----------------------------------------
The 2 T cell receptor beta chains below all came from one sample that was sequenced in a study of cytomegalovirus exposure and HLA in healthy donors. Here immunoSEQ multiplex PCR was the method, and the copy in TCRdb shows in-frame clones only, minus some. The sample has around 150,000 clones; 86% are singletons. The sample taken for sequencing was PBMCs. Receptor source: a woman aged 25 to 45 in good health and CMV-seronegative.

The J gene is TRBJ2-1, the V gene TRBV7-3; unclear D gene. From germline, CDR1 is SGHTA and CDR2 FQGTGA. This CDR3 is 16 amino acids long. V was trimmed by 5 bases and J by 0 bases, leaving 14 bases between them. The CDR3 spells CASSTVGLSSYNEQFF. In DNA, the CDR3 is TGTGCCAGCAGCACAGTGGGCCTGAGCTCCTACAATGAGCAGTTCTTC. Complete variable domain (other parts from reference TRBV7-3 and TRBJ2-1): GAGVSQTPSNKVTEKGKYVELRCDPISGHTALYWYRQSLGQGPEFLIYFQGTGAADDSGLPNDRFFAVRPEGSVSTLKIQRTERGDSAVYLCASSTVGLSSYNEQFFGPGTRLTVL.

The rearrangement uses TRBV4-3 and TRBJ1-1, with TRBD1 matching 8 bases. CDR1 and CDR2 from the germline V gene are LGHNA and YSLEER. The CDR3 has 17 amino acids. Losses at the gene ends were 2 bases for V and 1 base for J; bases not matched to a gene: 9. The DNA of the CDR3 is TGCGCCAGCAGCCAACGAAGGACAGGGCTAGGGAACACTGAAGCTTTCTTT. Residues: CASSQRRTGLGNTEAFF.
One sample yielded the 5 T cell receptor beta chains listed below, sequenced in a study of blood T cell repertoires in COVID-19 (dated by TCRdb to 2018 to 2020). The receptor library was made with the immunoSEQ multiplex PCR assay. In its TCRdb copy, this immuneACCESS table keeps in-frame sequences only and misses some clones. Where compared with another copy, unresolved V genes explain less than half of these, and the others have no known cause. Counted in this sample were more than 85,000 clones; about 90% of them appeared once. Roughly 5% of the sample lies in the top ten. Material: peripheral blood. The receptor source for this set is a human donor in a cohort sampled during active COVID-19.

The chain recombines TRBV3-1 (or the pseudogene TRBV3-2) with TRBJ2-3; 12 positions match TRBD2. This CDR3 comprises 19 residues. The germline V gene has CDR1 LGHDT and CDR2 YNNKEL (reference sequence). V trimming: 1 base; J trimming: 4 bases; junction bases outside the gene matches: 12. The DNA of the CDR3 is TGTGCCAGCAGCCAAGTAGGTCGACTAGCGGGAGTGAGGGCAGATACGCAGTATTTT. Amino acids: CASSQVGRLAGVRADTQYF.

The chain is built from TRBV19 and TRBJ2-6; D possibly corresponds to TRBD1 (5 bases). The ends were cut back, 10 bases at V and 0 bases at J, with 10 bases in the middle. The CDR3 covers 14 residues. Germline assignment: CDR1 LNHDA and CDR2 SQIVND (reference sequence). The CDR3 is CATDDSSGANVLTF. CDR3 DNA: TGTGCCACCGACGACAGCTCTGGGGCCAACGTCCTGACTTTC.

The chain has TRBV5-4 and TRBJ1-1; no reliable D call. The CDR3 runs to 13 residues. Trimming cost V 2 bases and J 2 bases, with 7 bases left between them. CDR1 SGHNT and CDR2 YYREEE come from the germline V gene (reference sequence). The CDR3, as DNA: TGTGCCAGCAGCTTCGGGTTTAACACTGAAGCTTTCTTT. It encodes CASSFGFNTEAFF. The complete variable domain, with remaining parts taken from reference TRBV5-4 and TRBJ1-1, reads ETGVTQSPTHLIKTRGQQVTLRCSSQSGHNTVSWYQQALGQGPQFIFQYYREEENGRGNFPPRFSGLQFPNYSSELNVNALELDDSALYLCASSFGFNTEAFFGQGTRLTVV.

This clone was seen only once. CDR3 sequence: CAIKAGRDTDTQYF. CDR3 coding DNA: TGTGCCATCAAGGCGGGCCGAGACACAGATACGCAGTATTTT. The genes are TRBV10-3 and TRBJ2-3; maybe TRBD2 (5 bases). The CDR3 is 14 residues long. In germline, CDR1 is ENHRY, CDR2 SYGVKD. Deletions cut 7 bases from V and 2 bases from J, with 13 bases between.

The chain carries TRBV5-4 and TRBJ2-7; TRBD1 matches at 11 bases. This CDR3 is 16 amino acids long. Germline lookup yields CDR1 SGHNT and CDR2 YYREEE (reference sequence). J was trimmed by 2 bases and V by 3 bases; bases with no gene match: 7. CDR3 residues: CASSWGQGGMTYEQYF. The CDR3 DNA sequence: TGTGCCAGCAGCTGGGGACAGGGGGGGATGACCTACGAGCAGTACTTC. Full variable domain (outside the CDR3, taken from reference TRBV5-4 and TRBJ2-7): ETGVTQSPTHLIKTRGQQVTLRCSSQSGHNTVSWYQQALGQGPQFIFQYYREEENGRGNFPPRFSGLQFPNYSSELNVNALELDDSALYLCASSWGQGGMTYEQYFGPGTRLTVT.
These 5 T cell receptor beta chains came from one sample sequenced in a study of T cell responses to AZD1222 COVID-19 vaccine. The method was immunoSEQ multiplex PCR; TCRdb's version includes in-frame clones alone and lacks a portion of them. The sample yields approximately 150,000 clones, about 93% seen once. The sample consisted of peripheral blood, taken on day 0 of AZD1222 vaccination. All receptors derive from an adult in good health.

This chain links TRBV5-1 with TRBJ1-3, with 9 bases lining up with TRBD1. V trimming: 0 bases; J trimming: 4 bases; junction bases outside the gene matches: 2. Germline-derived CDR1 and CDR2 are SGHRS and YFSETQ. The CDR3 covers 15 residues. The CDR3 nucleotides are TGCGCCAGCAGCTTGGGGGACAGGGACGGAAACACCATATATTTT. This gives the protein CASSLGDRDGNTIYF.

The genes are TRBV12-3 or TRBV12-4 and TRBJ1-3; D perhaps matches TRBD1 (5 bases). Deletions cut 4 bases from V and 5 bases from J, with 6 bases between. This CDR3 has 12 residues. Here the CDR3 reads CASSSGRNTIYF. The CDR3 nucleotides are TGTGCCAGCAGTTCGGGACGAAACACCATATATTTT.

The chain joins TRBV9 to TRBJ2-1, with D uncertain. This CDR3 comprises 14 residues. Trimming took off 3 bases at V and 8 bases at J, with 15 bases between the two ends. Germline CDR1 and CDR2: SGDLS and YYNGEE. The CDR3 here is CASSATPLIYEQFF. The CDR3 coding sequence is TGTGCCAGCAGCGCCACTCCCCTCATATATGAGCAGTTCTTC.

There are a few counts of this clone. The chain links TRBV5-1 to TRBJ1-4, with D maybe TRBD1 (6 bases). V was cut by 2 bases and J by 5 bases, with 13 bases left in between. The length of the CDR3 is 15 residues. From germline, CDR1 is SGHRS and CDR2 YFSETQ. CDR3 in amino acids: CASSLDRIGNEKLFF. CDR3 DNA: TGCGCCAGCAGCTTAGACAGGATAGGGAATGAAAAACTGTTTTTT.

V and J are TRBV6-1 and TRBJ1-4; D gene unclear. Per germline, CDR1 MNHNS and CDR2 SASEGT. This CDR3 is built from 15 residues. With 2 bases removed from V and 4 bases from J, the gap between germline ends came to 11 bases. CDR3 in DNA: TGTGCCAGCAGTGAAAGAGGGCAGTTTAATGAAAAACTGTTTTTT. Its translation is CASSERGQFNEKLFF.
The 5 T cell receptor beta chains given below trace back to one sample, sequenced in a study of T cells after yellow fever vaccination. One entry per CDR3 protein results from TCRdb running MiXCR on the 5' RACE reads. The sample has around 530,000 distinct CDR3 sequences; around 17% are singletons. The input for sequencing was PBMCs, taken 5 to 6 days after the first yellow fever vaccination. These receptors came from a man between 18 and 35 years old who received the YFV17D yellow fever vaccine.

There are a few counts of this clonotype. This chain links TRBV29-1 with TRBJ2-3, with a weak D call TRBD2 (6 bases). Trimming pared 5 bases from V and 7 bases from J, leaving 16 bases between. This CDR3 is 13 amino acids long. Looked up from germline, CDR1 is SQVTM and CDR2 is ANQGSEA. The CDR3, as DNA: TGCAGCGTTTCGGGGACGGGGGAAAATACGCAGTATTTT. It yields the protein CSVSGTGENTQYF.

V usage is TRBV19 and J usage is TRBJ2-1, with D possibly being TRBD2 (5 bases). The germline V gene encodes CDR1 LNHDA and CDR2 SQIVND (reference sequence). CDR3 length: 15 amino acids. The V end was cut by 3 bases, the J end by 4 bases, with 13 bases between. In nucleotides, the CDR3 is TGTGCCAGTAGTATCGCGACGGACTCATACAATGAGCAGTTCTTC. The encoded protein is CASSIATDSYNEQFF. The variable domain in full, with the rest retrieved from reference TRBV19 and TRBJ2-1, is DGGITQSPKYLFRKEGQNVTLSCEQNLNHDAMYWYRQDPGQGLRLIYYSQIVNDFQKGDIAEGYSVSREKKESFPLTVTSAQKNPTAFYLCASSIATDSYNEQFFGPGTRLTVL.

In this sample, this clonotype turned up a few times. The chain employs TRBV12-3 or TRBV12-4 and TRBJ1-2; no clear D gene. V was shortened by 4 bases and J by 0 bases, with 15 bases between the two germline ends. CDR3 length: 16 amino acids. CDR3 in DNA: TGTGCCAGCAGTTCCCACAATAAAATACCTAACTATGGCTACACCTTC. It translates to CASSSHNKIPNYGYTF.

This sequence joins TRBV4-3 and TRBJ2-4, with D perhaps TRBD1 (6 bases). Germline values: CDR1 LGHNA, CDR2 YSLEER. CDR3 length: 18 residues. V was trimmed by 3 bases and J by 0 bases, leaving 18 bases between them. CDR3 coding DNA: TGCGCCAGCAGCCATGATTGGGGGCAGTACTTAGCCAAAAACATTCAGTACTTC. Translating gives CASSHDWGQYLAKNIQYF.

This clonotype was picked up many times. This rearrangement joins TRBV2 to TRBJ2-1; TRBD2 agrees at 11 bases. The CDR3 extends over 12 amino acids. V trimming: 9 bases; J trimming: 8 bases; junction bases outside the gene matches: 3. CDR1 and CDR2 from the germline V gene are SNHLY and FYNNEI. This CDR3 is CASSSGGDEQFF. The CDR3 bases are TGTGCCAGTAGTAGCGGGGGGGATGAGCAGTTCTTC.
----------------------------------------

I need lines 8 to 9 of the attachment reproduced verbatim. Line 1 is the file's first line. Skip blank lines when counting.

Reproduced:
This clone was seen only once. CDR3 sequence: CAIKAGRDTDTQYF. CDR3 coding DNA: TGTGCCATCAAGGCGGGCCGAGACACAGATACGCAGTATTTT. The genes are TRBV10-3 and TRBJ2-3; maybe TRBD2 (5 bases). The CDR3 is 14 residues long. In germline, CDR1 is ENHRY, CDR2 SYGVKD. Deletions cut 7 bases from V and 2 bases from J, with 13 bases between.

The chain carries TRBV5-4 and TRBJ2-7; TRBD1 matches at 11 bases. This CDR3 is 16 amino acids long. Germline lookup yields CDR1 SGHNT and CDR2 YYREEE (reference sequence). J was trimmed by 2 bases and V by 3 bases; bases with no gene match: 7. CDR3 residues: CASSWGQGGMTYEQYF. The CDR3 DNA sequence: TGTGCCAGCAGCTGGGGACAGGGGGGGATGACCTACGAGCAGTACTTC. Full variable domain (outside the CDR3, taken from reference TRBV5-4 and TRBJ2-7): ETGVTQSPTHLIKTRGQQVTLRCSSQSGHNTVSWYQQALGQGPQFIFQYYREEENGRGNFPPRFSGLQFPNYSSELNVNALELDDSALYLCASSWGQGGMTYEQYFGPGTRLTVT.